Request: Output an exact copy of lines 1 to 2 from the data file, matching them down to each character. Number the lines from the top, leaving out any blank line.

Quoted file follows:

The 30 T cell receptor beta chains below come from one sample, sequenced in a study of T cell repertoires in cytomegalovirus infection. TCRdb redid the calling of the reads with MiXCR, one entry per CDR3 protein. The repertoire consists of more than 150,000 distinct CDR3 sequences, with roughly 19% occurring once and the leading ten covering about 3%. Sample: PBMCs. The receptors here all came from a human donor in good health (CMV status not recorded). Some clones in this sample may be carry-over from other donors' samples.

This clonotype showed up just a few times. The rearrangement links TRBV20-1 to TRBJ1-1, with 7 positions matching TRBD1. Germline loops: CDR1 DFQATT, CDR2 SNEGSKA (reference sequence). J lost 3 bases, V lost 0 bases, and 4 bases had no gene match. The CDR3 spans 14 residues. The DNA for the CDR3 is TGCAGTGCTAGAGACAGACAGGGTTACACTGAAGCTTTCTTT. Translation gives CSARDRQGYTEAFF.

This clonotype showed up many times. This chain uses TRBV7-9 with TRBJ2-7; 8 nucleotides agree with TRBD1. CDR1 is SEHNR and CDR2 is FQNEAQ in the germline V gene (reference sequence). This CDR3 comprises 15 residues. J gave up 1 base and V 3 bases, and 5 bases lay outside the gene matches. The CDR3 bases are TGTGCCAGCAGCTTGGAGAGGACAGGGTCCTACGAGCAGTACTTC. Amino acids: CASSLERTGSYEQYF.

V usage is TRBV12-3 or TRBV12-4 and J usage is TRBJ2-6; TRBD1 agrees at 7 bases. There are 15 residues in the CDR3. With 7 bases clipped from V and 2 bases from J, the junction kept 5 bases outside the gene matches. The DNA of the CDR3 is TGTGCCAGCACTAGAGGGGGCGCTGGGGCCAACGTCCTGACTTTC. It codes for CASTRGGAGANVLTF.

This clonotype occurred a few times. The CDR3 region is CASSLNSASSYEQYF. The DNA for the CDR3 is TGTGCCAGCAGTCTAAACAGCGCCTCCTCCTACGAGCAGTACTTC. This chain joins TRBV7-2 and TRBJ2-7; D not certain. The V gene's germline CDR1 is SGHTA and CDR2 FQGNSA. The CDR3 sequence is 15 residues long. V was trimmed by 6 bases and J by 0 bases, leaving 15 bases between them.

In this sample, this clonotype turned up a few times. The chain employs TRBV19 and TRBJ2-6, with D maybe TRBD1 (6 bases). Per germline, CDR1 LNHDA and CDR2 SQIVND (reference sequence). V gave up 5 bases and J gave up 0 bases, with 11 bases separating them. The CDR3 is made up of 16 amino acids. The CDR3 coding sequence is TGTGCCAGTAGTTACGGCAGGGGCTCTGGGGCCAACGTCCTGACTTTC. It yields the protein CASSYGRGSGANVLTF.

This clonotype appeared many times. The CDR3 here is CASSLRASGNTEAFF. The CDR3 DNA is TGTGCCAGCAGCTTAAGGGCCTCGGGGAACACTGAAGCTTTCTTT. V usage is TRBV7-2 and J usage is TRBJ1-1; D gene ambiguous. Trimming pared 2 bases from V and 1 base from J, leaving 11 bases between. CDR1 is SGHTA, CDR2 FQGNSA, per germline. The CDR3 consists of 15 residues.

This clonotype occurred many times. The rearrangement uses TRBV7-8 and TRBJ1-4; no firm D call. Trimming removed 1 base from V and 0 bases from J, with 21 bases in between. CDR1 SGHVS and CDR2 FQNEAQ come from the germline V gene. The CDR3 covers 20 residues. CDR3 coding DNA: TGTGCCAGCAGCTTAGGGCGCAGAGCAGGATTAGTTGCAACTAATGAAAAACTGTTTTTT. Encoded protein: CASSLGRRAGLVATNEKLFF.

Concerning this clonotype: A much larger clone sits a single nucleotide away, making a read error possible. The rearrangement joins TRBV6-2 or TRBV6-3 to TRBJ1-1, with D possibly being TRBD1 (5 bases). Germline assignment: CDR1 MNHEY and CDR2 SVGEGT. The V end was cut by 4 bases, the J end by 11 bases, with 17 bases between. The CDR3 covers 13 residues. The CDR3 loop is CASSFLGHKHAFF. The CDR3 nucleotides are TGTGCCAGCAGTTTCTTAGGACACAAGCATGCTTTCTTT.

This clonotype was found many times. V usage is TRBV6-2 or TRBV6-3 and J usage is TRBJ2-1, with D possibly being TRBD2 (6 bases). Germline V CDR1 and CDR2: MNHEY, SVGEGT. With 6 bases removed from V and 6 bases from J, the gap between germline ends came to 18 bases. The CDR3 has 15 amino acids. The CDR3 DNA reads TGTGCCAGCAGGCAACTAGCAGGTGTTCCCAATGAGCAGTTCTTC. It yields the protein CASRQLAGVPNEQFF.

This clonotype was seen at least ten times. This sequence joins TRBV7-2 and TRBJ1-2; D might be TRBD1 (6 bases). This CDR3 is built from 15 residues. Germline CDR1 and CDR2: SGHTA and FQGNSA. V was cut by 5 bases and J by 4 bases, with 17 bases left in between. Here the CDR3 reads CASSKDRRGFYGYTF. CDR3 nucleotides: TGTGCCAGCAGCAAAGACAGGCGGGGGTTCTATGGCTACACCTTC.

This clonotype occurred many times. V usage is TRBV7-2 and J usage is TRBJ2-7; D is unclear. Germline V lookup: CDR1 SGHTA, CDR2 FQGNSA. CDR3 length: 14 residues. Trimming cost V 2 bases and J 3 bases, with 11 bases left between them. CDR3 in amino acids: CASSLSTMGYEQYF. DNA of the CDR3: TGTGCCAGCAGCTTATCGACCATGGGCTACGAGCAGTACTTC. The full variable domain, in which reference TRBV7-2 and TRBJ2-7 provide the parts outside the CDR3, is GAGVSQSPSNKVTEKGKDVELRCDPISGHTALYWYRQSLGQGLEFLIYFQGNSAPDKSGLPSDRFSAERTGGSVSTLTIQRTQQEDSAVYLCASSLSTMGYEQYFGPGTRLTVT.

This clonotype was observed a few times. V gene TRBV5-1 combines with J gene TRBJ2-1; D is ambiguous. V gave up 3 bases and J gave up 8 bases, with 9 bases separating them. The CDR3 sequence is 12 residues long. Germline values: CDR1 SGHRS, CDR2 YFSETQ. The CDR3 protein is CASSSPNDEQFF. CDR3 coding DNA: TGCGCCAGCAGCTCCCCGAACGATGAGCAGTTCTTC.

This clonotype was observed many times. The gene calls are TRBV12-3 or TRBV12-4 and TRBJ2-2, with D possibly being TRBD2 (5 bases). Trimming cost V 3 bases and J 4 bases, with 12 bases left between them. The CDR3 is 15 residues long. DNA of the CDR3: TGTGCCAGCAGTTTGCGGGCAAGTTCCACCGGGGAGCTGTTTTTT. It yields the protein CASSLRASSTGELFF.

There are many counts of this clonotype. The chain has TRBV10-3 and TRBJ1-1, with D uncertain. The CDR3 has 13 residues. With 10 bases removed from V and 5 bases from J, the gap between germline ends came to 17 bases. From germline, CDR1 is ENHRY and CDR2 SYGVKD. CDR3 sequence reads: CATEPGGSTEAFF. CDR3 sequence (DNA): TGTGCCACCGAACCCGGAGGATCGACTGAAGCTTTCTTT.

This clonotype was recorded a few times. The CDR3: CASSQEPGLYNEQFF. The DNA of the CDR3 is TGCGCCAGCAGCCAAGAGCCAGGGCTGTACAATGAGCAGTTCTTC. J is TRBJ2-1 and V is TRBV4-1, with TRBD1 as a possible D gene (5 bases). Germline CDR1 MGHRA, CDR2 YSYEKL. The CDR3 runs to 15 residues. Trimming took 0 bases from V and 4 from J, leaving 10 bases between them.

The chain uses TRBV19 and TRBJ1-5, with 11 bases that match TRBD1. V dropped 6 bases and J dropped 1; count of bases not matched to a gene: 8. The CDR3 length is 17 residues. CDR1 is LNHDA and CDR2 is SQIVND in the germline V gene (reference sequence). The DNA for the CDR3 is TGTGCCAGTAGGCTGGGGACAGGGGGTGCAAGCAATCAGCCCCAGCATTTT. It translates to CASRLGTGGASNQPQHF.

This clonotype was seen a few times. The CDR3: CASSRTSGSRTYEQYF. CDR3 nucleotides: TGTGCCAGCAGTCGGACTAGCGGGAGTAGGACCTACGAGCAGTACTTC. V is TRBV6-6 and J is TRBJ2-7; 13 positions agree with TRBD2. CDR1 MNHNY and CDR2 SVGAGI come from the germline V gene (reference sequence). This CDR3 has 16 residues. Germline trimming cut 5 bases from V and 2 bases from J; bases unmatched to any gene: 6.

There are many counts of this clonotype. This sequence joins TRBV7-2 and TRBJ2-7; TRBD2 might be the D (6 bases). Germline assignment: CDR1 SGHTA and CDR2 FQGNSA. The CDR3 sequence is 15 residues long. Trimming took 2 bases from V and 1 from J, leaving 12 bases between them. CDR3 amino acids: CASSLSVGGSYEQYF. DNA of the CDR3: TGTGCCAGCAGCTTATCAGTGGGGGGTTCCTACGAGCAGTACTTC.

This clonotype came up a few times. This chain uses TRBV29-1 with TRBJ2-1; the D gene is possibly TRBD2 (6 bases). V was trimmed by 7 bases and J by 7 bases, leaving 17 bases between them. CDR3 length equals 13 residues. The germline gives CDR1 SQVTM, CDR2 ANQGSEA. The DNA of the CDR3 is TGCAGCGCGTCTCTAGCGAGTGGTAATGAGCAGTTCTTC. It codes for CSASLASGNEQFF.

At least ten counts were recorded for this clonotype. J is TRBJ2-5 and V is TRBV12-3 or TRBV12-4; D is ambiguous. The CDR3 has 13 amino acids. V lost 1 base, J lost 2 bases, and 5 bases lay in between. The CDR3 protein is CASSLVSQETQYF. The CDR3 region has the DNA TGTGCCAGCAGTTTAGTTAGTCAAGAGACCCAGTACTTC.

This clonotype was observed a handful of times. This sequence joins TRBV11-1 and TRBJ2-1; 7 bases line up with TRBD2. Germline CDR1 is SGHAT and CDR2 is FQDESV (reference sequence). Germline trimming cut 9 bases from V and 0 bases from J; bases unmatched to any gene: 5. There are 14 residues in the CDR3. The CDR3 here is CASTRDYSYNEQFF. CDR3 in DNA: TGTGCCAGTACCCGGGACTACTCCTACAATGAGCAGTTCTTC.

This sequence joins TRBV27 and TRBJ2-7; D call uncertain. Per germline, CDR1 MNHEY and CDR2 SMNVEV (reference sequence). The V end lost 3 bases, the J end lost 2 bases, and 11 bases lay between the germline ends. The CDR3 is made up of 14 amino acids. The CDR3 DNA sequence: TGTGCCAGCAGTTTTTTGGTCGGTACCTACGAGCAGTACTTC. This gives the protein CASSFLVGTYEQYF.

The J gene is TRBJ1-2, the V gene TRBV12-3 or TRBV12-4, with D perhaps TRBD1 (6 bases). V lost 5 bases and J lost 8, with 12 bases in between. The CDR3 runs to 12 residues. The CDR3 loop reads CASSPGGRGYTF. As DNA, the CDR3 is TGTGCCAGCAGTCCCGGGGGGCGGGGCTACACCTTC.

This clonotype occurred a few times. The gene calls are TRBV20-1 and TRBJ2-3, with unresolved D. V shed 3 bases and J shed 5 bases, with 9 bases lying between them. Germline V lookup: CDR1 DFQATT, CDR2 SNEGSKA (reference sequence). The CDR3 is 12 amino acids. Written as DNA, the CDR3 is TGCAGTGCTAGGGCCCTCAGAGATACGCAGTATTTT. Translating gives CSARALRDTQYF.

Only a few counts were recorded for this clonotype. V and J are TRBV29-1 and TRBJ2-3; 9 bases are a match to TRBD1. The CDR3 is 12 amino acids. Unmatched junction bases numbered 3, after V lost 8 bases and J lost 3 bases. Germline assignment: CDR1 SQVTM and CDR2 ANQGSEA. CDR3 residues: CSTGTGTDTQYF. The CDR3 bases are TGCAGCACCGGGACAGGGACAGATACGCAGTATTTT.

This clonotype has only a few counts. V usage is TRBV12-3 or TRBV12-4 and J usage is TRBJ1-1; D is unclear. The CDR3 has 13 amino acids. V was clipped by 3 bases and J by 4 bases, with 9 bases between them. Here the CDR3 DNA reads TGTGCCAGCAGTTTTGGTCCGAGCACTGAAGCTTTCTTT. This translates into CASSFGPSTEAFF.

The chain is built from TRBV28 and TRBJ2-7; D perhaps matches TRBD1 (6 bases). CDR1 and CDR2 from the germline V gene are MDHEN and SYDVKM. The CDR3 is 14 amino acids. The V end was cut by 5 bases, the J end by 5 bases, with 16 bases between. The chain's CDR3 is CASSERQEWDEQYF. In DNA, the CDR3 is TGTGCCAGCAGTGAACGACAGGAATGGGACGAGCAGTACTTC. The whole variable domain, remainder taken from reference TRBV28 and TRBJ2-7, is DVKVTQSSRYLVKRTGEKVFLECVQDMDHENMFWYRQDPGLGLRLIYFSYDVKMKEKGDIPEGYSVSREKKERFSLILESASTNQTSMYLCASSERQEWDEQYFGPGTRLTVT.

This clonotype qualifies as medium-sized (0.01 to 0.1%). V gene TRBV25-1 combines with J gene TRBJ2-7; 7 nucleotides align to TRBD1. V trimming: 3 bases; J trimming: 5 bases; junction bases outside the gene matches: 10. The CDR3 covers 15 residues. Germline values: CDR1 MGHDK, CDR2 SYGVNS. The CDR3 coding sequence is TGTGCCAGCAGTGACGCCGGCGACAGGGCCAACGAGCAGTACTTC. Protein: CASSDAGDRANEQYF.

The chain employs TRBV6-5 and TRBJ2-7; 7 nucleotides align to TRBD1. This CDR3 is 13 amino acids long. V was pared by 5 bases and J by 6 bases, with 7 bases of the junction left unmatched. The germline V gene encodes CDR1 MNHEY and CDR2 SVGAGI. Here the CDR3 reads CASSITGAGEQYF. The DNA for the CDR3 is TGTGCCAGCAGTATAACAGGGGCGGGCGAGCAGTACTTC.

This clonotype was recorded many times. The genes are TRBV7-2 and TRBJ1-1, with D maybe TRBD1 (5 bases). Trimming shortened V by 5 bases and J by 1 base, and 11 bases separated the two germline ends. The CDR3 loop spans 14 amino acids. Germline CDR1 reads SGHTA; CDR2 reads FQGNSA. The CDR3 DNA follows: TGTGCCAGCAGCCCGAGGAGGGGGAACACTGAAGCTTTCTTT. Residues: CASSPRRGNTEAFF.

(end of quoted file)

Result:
The 30 T cell receptor beta chains below come from one sample, sequenced in a study of T cell repertoires in cytomegalovirus infection. TCRdb redid the calling of the reads with MiXCR, one entry per CDR3 protein. The repertoire consists of more than 150,000 distinct CDR3 sequences, with roughly 19% occurring once and the leading ten covering about 3%. Sample: PBMCs. The receptors here all came from a human donor in good health (CMV status not recorded). Some clones in this sample may be carry-over from other donors' samples.

This clonotype showed up just a few times. The rearrangement links TRBV20-1 to TRBJ1-1, with 7 positions matching TRBD1. Germline loops: CDR1 DFQATT, CDR2 SNEGSKA (reference sequence). J lost 3 bases, V lost 0 bases, and 4 bases had no gene match. The CDR3 spans 14 residues. The DNA for the CDR3 is TGCAGTGCTAGAGACAGACAGGGTTACACTGAAGCTTTCTTT. Translation gives CSARDRQGYTEAFF.